Footsteps, an organization that helps formerly chasidic Jews who are leaving or have left their communities make the transition to life in the outside world, does not insist that the people it helps drop all associations with Orthodox Jews, and it does not make them eat treif. To learn about Footsteps, go to footstepsorg.org.
I am sorry that as a writer I was not able to get across Mr. Deen’s heartbreak over the loss of both his daughters and his sons; certainly he made his longing and his pain clear to me, both in his book and in conversation. It is hard to classify that burning pain as “disingenuous.”–JP
I was very interested to read the article about Korean Christians showing their love for Israel and the Jewish people (“Korean Christians reach out to Jewish neighbors,” June 19). This past April I was visiting my daughter in Israel. During my visit, we spent time in Beit She’an, where my daughter lived for the past 10 months.
While touring the Beit She’an National Park, I looked out across the ruins from the amphitheater and spotted a group of women, in traditional Korean dress, dancing among the columns. They were filming at the park! Living in a town with quite a large Korean population, I immediately recognized their bright dresses.
Imagine my surprise seeing this in Israel. It was unexpected to be sure. Had I read this article before my trip, perhaps I would not have been surprised at all! I would love to see the film, as the park is a beautiful setting for the colorful dancers. Unfortunately they did not speak English or Hebrew, so I could not find out what type of filming they were doing.
Last week, Shammai Engelmayer’s column (“Jeopardizing the Jewish future”) focused on the financial woes of Jewish day school education. My family experienced the problem firsthand, from the closing of a local Schechter high school eight years ago. The loss still stings.
He prescribes a meeting of two local rabbinic boards. (Our area probably is the only place with not one but two separate groups of rabbis.) A meeting of diverse minds and persuasions, in partnership with local educators, is said to be the key to solving a financial problem. Maybe.
In the adjacent column (“Common sense”), Dena Croog describes a Jewish response to mental illness. She highlights a local support group that meets twice a month. Ms. Croog is doing great work, and her group may grow to meet the needs of the greater population. But is not Jewish Family Service already tasked with serving our families and their needs?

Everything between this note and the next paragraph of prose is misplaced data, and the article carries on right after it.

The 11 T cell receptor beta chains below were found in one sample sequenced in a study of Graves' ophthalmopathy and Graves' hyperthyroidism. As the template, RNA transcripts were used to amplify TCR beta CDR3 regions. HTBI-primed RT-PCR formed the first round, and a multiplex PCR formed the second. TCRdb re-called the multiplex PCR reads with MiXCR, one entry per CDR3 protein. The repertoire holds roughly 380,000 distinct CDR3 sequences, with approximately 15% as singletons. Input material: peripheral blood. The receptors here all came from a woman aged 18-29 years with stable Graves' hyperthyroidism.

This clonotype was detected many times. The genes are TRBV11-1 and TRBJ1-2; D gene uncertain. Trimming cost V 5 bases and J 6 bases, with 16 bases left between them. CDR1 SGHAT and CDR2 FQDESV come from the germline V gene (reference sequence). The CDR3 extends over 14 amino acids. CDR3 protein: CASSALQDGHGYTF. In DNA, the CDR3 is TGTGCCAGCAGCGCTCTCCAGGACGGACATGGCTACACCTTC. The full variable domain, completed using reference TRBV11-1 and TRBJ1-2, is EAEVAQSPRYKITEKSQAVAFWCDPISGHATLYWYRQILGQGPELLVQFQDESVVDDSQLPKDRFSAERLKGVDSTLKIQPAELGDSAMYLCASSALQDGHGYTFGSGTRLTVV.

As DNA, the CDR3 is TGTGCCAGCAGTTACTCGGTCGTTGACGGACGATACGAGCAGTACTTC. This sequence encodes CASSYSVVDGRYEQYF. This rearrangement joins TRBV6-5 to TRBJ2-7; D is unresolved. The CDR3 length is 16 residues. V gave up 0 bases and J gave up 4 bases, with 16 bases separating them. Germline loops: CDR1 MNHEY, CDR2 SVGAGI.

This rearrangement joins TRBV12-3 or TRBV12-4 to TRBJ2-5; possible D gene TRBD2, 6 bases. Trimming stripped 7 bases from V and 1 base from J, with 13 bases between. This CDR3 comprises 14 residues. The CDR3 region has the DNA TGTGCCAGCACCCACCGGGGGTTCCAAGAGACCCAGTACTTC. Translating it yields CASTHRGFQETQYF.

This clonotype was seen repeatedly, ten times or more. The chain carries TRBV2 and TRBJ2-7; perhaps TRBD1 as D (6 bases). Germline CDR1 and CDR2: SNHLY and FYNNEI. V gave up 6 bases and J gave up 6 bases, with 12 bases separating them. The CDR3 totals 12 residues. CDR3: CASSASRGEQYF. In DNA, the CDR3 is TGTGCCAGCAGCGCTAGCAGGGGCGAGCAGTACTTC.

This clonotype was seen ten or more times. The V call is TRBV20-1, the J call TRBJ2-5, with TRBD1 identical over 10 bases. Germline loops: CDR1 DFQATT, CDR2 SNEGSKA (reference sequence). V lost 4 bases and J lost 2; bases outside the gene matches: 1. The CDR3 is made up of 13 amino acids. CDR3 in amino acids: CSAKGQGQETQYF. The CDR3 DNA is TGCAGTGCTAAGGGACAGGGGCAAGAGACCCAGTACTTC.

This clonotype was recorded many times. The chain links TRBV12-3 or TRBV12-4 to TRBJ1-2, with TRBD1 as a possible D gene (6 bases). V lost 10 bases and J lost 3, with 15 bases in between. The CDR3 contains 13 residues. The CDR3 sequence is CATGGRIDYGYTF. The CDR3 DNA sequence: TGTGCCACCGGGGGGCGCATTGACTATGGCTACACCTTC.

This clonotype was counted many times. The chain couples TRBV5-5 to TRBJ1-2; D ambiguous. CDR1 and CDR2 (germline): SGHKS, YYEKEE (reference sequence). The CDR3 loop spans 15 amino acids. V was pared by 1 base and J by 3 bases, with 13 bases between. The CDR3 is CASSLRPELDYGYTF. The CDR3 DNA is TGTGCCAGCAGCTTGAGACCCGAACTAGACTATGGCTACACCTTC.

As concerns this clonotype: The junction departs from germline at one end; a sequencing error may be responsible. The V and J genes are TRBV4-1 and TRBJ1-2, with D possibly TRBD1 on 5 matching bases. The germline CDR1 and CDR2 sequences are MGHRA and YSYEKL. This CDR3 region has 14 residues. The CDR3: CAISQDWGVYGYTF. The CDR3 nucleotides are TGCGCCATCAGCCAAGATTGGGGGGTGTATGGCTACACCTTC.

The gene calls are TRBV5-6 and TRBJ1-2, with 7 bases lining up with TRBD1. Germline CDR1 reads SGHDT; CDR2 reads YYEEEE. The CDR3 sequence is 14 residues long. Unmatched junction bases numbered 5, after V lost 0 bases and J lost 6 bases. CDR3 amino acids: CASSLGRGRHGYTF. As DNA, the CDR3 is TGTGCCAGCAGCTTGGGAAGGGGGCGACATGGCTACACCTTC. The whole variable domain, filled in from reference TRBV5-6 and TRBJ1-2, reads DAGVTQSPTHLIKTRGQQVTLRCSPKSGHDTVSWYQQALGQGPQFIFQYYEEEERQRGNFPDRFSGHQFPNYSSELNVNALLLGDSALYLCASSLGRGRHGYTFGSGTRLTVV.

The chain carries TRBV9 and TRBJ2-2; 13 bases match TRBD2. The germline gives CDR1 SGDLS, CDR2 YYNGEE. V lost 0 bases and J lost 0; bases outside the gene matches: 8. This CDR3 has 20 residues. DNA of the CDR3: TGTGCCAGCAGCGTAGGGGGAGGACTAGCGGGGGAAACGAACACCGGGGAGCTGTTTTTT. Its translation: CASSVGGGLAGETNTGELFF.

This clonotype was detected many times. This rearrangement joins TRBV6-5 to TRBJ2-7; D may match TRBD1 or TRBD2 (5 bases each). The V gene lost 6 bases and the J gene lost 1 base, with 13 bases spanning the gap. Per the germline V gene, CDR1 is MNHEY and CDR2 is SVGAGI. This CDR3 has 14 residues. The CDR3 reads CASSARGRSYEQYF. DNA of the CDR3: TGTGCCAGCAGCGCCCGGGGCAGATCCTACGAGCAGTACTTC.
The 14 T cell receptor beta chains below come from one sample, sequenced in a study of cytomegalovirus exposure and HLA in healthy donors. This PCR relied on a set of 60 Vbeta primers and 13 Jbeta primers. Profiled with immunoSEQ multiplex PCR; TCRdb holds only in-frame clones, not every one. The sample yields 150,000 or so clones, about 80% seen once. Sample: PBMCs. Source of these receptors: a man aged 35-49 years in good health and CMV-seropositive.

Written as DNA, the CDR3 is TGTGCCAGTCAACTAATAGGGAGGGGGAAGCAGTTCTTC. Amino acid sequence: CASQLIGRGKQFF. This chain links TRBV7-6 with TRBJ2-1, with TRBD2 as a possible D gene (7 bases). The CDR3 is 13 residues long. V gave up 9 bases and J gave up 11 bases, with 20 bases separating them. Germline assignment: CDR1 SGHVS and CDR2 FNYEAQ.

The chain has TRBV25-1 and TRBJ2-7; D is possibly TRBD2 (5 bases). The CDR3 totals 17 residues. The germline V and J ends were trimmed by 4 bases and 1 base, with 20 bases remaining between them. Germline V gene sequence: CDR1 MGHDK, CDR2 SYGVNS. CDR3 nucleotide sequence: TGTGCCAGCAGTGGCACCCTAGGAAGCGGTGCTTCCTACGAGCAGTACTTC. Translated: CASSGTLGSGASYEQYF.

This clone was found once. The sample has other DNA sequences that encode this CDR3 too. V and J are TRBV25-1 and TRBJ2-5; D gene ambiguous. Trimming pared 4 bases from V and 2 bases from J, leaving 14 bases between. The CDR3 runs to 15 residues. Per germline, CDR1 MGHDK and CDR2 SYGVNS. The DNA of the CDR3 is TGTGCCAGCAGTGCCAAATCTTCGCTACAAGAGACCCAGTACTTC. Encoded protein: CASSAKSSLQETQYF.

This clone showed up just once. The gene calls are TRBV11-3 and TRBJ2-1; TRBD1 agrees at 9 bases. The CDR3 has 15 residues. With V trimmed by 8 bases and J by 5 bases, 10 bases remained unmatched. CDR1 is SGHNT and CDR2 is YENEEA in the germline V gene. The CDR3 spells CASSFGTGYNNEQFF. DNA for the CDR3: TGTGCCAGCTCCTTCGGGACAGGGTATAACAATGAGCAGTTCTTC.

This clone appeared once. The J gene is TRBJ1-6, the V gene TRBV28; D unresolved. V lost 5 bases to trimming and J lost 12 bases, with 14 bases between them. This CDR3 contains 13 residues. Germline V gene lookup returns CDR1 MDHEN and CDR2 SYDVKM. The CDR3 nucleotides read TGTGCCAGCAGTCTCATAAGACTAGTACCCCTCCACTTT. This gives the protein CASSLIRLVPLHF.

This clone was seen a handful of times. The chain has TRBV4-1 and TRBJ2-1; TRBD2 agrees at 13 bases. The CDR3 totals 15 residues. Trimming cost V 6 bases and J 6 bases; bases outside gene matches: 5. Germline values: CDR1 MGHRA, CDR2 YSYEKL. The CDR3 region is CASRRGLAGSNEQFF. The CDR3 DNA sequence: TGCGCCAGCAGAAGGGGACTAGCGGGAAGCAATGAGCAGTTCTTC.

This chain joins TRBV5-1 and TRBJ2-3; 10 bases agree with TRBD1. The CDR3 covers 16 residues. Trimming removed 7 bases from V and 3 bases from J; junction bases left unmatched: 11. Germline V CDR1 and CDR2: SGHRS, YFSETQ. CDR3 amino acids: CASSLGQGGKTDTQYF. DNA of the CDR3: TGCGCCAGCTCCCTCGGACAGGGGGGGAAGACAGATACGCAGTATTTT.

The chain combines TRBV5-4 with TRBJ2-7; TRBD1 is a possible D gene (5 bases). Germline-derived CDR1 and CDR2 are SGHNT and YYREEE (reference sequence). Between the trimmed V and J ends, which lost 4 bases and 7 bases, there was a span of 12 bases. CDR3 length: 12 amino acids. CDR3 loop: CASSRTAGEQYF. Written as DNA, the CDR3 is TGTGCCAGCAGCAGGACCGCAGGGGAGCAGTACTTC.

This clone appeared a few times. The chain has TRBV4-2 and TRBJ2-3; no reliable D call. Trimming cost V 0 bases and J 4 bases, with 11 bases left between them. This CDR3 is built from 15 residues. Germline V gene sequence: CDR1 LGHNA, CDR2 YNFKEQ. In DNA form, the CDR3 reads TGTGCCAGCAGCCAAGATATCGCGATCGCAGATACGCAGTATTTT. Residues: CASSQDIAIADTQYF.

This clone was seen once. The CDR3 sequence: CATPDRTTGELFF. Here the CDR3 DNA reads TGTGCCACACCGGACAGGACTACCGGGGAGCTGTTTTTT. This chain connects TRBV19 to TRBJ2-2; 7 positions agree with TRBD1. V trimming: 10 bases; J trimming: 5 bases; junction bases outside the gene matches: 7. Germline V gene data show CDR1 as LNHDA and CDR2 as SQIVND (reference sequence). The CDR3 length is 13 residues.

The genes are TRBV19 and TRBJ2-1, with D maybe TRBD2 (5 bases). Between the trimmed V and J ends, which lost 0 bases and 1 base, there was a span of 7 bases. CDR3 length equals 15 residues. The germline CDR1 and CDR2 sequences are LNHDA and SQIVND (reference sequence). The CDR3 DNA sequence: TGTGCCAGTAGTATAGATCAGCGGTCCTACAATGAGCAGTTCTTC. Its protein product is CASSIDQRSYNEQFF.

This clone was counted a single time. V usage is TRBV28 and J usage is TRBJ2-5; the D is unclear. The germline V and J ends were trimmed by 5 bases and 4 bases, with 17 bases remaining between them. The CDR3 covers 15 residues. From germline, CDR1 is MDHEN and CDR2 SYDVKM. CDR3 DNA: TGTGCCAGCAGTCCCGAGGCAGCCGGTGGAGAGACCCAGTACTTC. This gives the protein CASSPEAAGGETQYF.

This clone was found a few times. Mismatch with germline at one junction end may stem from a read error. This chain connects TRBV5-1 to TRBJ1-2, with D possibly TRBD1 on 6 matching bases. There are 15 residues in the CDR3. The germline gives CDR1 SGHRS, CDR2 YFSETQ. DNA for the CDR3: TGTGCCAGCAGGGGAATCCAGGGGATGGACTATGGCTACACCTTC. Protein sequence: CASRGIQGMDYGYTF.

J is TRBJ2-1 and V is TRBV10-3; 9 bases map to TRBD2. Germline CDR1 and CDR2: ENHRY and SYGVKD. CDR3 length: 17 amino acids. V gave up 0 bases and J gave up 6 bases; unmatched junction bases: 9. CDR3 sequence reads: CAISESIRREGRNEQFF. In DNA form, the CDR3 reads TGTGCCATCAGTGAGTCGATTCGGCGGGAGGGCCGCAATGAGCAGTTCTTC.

The answer to both of these problems is not blowing in the wind. It is right in our backyards. Support your local synagogue. Attend its daily “support group” minyan. Show up for Shabbat. And in that place, build and support talmud Torah. The synagogue should be the central place of learning. By that, I do not mean a two-day-a-week religious school for children under the age of 13. It is the rest of us, adults and parents, who need continuing re-education.
From that foundation, the Jewish home can again become the primary classroom. Once that reality is established, day schools can simply serve as a supplement. Our children will learn day and night. Eventually we will have more educators, and school costs will decline.
In the meantime, as Rabbi Engelmayer suggests, the Jewish community must rally around its day schools and find ways to fund them. Otherwise, in another generation, our people will not know the difference between Zechariah and Zorro.
I do not think it is proper for a Jewish organization (such as the YJCC in Washington Township) to support or endorse a circus that features exotic animal demonstrations. The treatment, training, and handling of wild animals in circuses forcing them to perform actions against their instinctive nature for mere human amusement is a violation of the Torah commandment of ts’ar be’alla chyim (forbidding animal cruelty). In my opinion, the Y’s raising funds in this manner is a shonda (disgrace).
Circuses employ cruel methods. This is well documented.
It is by far a better option to enjoy circuses such as the Cirque Du Solei whose thrilling performances involve only humans, who have free choice over their actions.
I read with great interest Rabbi Engelmayer’s column, “Jeopardizing the Jewish future” (June 6). I wholeheartedly agree with the thrust of the piece. Paying for Jewish education certainly is a communal responsibility, and many parents are just not able to afford it on their own.
Had Rabbi Engelmayer penned this column 5 to 10 years ago, I would have been the first to applaud. But the rabbi either is ignoring or is unaware of three major initiatives started in Bergen County over the past few years that are big steps in the right direction towards solving the “tuition crisis” — one on the revenue side, one on the cost side, and one in the political arena.
Let’s start with the revenue side. In 2008, under the leadership of Sam Moed, a group of lay leaders representing the seven (now eight) Bergen County day schools formed an organization — Jewish Education for Generations (JEFG) — whose goal was to address the long-term problem of Jewish day school affordability. A hallmark of JEFG was the inclusion of Jewish day schools across denominations and a commitment to a broad coalition.
In the spring of 2009, we launched NNJKIDS (http://www.nnjkids.org), whose goal was to do precisely what Rabbi Engelmayer is advocating — creating a fund that would be supported by the entire Jewish community, regardless of whether a family had children in day school or not, much like the American system of property taxes.
A key driver of NNJKIDS was (and still is) rabbinic support. The unfortunate reality is that while the Orthodox rabbinate enthusiastically supported the program, support from non-Orthodox rabbis was virtually nonexistent. And this showed in the results. At its peak, over 30 percent of Orthodox Jewish families were regular contributors to NNJKIDS, while the number of non-Orthodox donors was negligible.